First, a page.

This report summary provides an overview of a randomized controlled trial using body-worn cameras in the Las Vegas Metropolitan Police Department. Many community stakeholders and criminal justice leaders have suggested placing body-worn cameras (BWCs) on police officers improves the civility of police-citizen encounters and enhances citizen perceptions of police transparency and legitimacy. In response, many police departments have adopted this technology to improve the quality of policing in their communities. However, the existing evaluation evidence on the intended and unintended consequences of outfitting police officers with BWCs is still developing. This study reports the findings of a randomized controlled trial involving more than 400 police officers in the Las Vegas Metropolitan Police Department (LVMPD). The authors find that BWC-wearing officers generated significantly fewer complaints and use of force reports relative to control officers without cameras. BWC-wearing officers also made more arrests and issued more citations than their non-BWC-wearing controls. In addition, a cost-benefit analysis revealed that savings from reduced complaints against officers, and the reduced time required to resolve such complaints, resulted in substantial cost savings for the police department. Considering that LVMPD had already introduced reforms regarding use of force through a Collaborative Reform Initiative prior to implementing body worn cameras, these findings suggest that body worn cameras can have compelling effects without increasing costs.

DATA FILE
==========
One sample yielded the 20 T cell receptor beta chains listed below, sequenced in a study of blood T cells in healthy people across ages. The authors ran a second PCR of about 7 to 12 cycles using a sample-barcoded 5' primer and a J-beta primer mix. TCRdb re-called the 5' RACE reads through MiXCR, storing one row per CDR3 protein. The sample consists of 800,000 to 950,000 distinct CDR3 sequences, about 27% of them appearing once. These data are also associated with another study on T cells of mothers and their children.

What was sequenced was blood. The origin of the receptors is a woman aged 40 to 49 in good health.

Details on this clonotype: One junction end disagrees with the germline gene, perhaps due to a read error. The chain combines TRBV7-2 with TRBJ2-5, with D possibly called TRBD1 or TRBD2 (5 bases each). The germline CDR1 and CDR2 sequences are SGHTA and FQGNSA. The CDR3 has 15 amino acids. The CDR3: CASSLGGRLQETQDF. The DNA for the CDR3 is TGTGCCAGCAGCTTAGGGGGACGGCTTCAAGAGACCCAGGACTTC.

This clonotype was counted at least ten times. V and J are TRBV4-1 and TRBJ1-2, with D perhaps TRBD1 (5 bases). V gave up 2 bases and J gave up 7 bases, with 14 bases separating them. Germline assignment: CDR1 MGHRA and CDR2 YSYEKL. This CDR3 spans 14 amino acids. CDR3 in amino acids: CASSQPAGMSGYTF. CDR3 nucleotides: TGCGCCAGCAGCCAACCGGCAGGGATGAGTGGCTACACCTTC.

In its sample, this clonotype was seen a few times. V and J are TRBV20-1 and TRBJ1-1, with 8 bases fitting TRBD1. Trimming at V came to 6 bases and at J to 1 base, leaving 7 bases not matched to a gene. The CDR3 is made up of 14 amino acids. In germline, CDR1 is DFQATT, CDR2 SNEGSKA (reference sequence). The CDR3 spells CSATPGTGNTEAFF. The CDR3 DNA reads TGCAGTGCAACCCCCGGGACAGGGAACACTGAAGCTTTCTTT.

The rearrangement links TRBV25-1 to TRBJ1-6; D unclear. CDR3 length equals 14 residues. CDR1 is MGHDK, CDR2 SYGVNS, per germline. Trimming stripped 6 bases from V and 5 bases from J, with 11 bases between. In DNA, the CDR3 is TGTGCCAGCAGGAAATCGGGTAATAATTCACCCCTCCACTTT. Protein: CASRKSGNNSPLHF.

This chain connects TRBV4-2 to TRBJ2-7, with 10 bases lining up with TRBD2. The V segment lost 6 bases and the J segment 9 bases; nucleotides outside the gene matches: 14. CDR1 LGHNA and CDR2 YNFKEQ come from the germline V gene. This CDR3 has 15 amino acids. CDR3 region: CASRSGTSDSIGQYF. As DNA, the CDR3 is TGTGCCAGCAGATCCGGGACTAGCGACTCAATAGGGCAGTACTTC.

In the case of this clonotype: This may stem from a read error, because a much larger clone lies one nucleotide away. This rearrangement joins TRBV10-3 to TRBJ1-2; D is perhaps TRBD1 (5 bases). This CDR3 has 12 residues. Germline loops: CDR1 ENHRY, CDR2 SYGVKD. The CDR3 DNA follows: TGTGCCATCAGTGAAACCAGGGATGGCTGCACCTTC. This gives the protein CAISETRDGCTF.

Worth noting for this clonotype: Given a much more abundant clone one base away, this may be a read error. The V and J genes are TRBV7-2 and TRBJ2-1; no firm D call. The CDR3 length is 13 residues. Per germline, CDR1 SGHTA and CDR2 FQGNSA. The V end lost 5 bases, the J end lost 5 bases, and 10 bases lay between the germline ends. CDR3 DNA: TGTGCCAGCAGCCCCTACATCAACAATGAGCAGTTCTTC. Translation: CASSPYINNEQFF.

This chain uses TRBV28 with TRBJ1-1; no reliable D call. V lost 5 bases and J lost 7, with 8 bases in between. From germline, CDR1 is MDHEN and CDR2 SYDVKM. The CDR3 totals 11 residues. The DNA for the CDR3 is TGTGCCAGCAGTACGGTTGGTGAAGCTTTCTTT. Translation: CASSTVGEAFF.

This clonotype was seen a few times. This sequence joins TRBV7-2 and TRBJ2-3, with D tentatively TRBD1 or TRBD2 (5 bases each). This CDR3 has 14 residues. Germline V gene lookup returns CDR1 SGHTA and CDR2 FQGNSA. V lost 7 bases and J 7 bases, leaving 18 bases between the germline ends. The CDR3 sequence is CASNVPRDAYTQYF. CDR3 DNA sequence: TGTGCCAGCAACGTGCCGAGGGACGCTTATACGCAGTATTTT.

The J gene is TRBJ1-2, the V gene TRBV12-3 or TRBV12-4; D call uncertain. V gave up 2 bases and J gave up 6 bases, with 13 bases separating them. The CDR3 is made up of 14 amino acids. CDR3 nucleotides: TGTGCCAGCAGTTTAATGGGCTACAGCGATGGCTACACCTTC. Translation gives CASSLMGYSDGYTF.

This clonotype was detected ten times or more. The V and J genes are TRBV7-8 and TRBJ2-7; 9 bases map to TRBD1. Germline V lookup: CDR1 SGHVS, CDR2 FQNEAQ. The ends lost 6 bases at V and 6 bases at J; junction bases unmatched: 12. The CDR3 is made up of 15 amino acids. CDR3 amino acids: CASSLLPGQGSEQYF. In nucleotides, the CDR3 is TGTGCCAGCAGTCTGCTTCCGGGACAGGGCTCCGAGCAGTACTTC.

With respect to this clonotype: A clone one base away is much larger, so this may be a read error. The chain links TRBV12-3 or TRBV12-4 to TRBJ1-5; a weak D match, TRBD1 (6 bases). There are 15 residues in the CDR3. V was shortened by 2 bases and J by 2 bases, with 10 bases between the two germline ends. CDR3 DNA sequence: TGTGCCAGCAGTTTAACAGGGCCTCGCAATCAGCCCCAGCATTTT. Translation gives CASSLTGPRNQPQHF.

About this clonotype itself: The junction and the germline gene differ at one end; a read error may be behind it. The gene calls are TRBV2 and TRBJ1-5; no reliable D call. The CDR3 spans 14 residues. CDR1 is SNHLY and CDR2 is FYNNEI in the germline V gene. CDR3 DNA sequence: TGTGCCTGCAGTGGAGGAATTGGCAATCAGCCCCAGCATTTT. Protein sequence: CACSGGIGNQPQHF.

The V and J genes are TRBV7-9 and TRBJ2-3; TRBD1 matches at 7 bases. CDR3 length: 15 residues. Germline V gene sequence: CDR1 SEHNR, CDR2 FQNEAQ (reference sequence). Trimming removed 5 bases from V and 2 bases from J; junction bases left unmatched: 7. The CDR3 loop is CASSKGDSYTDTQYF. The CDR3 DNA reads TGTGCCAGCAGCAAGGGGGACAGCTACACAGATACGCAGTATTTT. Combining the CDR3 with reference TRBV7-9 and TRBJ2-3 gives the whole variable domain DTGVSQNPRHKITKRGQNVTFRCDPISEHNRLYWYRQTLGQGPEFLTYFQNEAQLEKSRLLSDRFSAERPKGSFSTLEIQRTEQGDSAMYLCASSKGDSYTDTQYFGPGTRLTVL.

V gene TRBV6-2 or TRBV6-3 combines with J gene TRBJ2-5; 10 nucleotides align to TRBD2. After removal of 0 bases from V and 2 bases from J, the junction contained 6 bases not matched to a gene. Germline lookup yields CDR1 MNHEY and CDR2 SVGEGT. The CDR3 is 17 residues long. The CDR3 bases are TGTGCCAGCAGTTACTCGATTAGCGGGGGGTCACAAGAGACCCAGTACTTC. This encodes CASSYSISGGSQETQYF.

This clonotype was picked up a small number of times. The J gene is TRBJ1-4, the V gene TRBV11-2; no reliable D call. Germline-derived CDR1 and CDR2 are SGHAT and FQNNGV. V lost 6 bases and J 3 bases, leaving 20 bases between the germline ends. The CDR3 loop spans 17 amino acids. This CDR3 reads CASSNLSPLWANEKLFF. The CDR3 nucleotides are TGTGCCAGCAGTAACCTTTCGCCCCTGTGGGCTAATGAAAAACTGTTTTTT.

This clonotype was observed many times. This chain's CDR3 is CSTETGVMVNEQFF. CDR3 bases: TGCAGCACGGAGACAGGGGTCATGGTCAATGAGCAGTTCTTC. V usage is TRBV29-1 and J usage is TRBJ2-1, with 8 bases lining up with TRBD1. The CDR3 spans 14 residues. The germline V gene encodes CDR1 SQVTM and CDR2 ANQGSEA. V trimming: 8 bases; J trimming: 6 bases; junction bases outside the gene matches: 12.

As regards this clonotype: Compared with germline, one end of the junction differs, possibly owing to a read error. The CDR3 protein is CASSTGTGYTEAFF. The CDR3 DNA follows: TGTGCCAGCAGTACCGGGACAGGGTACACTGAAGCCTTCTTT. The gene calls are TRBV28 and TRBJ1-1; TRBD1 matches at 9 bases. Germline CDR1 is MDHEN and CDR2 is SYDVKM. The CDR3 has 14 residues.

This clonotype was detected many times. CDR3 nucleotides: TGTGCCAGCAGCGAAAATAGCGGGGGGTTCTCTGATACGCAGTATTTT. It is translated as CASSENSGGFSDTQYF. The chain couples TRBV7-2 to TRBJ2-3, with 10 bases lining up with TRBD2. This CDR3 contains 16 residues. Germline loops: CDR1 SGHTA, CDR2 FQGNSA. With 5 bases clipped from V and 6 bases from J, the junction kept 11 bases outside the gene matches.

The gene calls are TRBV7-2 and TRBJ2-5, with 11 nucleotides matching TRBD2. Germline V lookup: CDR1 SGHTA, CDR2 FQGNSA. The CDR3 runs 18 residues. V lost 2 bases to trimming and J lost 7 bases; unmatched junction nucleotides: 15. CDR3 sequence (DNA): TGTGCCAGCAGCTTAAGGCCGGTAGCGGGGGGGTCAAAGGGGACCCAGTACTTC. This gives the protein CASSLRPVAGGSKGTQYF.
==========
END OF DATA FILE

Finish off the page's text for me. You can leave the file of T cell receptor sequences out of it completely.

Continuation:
The Las Vegas Body-Worn Camera Experiment: Research Summary
National Institute of Justice